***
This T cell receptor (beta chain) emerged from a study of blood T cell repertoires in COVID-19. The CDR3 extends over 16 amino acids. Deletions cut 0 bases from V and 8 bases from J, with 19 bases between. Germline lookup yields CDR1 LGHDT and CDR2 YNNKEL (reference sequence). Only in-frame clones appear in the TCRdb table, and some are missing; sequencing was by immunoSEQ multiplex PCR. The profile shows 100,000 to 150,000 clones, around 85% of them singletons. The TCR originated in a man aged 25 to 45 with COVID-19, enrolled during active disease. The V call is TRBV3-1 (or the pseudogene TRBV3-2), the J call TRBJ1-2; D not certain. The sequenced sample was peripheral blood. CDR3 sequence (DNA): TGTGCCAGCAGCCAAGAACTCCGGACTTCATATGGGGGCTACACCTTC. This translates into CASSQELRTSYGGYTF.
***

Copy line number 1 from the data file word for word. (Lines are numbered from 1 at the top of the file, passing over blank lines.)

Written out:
This T cell receptor (beta chain) emerged from a study of blood T cell repertoires in COVID-19. The CDR3 extends over 16 amino acids. Deletions cut 0 bases from V and 8 bases from J, with 19 bases between. Germline lookup yields CDR1 LGHDT and CDR2 YNNKEL (reference sequence). Only in-frame clones appear in the TCRdb table, and some are missing; sequencing was by immunoSEQ multiplex PCR. The profile shows 100,000 to 150,000 clones, around 85% of them singletons. The TCR originated in a man aged 25 to 45 with COVID-19, enrolled during active disease. The V call is TRBV3-1 (or the pseudogene TRBV3-2), the J call TRBJ1-2; D not certain. The sequenced sample was peripheral blood. CDR3 sequence (DNA): TGTGCCAGCAGCCAAGAACTCCGGACTTCATATGGGGGCTACACCTTC. This translates into CASSQELRTSYGGYTF.